BlackRock Inc. is trimming its investments in Indian equities and becoming more optimistic on China on attractive valuations amid expectations that policy hurdles will ease next year.

“Valuations are key right now,” Belinda Boa, head of active investments for Asia Pacific at the world’s biggest asset manager, said at a briefing. “Because of the outperformance we’ve seen in India this year, on a relative basis, we are starting to take profits” and becoming more positive on Chinese growth stocks, she said.

After a world-beating rally, sentiment on Indian shares has soured due to broker downgrades and concerns about tightening liquidity, worsened by a poor showing for the nation’s biggest initial public offering. By contrast, there is growing belief among investors that Chinese stocks could bounce back as the worst is probably over for Beijing’s regulatory scrutiny of private enterprises.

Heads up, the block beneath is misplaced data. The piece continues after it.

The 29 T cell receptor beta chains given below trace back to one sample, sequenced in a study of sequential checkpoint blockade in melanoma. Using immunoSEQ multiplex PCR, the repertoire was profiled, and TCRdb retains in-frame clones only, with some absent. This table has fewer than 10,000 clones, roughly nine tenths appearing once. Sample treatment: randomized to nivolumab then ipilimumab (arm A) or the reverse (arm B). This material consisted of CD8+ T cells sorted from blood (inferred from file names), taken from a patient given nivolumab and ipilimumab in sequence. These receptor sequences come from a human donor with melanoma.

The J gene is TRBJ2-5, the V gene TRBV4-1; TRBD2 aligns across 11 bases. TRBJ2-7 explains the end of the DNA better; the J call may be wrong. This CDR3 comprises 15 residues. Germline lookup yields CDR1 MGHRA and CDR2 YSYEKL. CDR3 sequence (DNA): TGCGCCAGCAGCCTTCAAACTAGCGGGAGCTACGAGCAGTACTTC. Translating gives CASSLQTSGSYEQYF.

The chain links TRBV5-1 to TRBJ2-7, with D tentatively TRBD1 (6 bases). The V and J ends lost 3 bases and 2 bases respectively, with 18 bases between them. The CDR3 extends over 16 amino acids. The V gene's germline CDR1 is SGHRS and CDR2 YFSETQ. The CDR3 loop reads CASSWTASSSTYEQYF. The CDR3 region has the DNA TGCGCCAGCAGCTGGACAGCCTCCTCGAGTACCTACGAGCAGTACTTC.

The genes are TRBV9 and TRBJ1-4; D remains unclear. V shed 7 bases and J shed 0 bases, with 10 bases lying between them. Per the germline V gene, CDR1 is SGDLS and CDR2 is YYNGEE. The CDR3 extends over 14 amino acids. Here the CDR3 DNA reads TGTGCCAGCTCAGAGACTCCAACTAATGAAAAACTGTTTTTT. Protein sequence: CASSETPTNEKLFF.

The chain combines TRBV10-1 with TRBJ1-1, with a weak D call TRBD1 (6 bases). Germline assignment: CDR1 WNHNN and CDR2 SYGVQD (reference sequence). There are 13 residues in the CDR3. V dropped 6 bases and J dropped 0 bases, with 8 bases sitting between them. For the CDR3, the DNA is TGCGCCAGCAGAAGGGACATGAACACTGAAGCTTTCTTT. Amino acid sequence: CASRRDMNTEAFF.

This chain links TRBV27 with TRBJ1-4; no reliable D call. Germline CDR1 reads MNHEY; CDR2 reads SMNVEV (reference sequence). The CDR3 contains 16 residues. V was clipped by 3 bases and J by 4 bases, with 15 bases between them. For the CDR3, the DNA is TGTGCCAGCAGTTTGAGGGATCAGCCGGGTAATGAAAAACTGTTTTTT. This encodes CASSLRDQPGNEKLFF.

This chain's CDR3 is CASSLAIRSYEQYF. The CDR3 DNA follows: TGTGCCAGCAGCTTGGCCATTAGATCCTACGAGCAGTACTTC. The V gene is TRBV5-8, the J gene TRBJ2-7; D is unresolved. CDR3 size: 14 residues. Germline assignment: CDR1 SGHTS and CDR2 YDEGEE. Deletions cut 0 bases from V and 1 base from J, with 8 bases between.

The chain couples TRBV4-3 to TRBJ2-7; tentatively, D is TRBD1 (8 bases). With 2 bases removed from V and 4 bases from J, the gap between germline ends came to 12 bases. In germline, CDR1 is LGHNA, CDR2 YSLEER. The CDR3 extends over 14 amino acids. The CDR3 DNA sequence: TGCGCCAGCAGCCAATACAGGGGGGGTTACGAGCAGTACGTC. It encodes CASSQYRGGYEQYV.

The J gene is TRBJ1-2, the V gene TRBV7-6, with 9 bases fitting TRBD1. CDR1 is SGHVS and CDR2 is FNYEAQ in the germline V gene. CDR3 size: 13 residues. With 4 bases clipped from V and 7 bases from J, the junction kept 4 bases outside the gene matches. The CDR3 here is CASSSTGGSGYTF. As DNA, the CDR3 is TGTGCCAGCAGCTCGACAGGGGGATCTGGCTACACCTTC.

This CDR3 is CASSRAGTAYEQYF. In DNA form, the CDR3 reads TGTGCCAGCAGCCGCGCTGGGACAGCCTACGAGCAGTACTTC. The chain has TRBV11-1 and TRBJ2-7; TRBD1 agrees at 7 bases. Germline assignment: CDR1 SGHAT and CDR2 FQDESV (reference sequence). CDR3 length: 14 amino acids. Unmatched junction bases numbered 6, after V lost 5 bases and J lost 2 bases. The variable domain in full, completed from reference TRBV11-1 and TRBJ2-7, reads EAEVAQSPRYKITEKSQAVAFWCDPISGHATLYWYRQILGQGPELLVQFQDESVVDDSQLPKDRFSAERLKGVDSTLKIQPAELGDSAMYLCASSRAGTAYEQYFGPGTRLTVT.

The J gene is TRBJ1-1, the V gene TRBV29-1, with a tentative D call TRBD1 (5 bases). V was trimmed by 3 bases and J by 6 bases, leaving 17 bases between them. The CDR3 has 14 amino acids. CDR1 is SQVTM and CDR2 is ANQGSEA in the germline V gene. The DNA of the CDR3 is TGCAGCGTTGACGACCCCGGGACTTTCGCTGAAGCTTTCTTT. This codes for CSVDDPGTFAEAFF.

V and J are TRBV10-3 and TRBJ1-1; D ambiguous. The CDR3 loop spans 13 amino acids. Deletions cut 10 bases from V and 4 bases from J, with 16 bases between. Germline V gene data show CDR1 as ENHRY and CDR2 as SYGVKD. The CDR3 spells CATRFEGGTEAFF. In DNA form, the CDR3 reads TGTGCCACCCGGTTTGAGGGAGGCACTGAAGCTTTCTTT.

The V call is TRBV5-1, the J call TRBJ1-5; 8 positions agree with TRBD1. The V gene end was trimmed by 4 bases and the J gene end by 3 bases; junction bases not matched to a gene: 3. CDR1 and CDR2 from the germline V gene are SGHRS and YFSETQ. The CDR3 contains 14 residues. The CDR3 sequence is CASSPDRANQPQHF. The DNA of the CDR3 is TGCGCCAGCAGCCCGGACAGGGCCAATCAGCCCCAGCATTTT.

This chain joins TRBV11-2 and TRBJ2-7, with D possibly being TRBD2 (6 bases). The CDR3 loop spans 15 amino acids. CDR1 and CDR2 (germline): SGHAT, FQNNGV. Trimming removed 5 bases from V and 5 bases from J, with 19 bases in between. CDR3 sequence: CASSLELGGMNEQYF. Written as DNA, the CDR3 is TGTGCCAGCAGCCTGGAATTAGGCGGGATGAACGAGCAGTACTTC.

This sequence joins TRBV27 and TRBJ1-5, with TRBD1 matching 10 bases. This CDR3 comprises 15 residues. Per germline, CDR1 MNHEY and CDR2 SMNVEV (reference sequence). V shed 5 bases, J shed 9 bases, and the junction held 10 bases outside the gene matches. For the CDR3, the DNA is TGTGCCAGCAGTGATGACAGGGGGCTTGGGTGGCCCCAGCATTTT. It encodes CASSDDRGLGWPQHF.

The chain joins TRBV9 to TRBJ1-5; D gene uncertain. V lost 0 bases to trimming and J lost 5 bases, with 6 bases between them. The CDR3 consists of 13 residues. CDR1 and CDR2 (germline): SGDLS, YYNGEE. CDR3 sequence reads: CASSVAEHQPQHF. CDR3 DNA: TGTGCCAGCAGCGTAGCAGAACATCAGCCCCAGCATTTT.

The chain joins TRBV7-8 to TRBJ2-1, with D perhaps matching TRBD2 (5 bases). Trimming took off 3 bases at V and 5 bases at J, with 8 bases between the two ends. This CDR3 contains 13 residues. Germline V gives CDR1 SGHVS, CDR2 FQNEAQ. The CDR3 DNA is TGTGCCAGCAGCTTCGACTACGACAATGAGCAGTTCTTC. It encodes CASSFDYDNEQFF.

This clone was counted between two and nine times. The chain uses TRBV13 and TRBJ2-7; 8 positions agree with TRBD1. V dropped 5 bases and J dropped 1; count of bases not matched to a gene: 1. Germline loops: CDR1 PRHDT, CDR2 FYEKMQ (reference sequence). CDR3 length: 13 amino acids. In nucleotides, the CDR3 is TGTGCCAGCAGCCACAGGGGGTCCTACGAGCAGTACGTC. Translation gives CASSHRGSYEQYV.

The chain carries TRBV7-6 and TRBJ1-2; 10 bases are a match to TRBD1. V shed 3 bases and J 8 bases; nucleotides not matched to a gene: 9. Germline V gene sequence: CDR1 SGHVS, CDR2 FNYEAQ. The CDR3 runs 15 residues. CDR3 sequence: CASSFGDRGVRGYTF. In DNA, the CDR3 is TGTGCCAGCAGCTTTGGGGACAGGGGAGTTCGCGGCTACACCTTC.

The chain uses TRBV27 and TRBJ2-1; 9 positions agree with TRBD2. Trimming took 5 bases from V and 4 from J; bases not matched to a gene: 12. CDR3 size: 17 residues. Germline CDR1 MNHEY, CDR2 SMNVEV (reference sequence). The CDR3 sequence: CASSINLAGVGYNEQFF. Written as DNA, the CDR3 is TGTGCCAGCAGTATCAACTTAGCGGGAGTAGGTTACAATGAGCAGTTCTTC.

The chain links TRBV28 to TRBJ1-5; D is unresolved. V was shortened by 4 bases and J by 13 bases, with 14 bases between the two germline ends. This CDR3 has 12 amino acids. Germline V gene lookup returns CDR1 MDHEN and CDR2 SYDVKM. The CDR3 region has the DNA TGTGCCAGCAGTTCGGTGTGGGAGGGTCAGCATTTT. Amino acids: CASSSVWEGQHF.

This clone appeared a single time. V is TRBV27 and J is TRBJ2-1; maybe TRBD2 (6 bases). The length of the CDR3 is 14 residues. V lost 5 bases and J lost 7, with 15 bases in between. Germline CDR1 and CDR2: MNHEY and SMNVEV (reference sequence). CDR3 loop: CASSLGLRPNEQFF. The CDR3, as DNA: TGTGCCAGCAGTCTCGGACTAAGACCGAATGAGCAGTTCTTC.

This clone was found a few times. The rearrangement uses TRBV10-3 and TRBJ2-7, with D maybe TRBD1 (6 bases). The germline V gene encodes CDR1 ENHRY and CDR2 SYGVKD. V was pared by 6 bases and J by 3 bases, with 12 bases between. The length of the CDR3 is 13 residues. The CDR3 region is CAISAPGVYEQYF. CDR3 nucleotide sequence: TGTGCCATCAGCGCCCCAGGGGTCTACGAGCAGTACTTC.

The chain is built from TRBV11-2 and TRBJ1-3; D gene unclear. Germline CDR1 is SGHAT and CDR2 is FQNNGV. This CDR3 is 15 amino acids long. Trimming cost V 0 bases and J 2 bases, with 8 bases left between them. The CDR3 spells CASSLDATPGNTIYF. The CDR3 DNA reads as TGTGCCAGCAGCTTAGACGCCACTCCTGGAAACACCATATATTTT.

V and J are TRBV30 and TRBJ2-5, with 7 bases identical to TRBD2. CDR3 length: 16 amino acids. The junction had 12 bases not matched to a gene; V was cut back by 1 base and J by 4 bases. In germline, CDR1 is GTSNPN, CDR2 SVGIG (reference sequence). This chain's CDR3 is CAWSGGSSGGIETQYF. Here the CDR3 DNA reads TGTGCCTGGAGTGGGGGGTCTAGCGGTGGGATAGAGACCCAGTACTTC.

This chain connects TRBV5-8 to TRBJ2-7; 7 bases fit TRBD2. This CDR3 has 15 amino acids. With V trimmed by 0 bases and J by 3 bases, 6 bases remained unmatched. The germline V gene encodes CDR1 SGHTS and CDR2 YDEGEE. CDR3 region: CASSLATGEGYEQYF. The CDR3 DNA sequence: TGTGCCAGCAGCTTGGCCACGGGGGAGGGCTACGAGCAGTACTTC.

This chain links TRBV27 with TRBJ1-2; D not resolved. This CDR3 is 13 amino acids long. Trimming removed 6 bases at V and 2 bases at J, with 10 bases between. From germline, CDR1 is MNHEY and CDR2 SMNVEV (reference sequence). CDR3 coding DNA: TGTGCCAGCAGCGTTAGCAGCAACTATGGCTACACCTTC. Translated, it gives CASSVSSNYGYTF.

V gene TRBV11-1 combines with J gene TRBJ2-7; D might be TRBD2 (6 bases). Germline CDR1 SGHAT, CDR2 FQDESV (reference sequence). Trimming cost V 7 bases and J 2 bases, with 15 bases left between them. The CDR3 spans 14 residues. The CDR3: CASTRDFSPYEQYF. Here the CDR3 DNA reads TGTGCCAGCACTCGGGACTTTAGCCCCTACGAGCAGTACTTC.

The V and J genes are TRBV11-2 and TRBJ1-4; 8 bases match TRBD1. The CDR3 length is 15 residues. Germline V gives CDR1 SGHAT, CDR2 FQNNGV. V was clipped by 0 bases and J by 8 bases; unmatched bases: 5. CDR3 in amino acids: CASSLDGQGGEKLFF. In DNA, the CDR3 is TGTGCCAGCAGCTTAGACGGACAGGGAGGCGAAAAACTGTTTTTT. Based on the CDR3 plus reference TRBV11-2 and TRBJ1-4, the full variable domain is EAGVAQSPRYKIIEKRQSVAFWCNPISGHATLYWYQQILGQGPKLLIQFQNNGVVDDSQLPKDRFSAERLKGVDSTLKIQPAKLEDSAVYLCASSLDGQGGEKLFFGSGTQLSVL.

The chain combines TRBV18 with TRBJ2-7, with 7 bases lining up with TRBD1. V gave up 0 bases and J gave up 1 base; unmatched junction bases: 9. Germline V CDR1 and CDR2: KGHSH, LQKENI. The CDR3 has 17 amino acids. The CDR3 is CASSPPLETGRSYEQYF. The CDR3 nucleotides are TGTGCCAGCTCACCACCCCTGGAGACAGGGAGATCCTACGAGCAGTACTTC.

BlackRock has rejigged its Asia-focused portfolios to have more neutral positions on China, up from underweight, and narrowed its underweight call on internet services companies. 

“The time to position in the China market is right now,” Lucy Liu, a portfolio manager for global emerging markets equities, said at the same briefing. Economic growth may surprise to the upside, with signs of “bottoming out” for the internet and property sectors, she said.

Discretionary spending probably won’t soon return to pre-Covid levels and upstream prices will moderate, keeping a lid on inflation, Liu said. Helped by an accommodative monetary policy, the environment is “more favorable” for growth stocks in China, according to BlackRock, which is investing around four themes in China -- sustainability, self-reliance, social equality and data security.

Still, the New York-based asset manager is positive on India in the long term due to structural reforms, economic growth and a strong pipeline of share offerings. There should be a “continued surge of listings of IPOs,” with opportunities in India’s technology and new-economy sectors in particular, Boa said.

This article was provided by Bloomberg News.